Several prominent writers including Norman Daniels, James Sabin, Amy Gutmann, Dennis Thompson and Leonard Fleck advance a view of legitimacy according to which, roughly, policies are legitimate if and only if they result from democratic deliberation, which employs only public reasons that are publicised to stakeholders. Yet, the process described by this view contrasts with the actual processes involved in creating the Affordable Care Act (ACA) and in attempting to pass the Health Securities Act (HSA). Since the ACA seems to be legitimate, as the HSA would have been had it passed, they seem to be counterexamples to this view. In this essay, I clarify the concept of legitimacy as employed in bioethics discourse. Finally, I use that clarification to develop these examples into a criticism of the orthodox view–that it implies that legitimacy requires counterintuitively large sacrifices of justice in cases where important advancement of healthcare rights depends on violations of publicity. I then reply to three responses to this challenge: (1) that some revision to the orthodox view salvages its core commitments, (2) that its views of publicity and substantive considerations do not have the implications that I claim and (3) that arguments for it are strong enough to support even counterintuitive results. My arguments suggest a greater role for substantive considerations than the orthodox view allows.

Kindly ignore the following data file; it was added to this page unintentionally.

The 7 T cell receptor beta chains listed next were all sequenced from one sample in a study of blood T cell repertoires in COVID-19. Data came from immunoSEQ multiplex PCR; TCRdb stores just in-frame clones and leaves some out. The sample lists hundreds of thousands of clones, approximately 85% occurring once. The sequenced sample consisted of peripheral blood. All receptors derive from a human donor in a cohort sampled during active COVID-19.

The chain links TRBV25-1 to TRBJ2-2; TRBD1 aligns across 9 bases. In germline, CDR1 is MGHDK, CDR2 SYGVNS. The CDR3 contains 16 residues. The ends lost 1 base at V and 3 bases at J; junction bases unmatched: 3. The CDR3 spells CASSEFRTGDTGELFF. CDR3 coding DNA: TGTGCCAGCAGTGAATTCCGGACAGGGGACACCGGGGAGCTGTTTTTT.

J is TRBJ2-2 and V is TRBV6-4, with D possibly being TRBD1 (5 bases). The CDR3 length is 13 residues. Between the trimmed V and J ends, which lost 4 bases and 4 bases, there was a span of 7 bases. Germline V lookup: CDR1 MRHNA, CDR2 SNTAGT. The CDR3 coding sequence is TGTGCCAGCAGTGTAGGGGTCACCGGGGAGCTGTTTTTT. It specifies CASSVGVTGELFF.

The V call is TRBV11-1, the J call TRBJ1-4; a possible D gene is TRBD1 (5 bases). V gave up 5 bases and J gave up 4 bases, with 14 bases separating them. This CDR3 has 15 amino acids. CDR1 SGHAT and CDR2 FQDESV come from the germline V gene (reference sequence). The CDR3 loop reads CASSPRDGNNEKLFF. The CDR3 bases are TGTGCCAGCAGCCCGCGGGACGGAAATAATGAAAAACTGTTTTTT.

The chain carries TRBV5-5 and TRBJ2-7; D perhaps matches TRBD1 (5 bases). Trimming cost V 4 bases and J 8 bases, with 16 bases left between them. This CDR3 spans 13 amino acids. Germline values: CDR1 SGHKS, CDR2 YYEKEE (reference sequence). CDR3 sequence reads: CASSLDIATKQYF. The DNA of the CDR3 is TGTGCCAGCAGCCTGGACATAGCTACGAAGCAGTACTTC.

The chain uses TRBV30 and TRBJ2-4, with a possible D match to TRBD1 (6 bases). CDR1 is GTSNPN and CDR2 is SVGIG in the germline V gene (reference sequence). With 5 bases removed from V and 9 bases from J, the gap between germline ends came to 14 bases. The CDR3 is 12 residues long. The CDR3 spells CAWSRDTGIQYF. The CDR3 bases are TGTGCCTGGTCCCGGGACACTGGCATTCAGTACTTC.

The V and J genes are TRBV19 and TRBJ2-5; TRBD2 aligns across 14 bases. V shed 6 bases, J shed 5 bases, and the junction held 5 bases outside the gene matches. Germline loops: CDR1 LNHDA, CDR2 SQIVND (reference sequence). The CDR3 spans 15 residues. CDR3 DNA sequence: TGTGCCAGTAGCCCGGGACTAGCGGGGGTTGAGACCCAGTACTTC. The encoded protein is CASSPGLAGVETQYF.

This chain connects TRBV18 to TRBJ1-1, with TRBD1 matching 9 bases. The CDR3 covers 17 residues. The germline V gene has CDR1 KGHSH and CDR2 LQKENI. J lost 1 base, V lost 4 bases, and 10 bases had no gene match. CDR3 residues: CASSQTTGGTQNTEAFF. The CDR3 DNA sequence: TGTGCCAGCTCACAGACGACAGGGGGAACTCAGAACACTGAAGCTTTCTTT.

- Political Philosophy
- Resource Allocation
- Distributive Justice
- Public Health Ethics
- Philosophical Ethics
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Contributors WRS is the sole contributor to this piece.
Competing interests None declared.
Provenance and peer review Not commissioned; externally peer reviewed.
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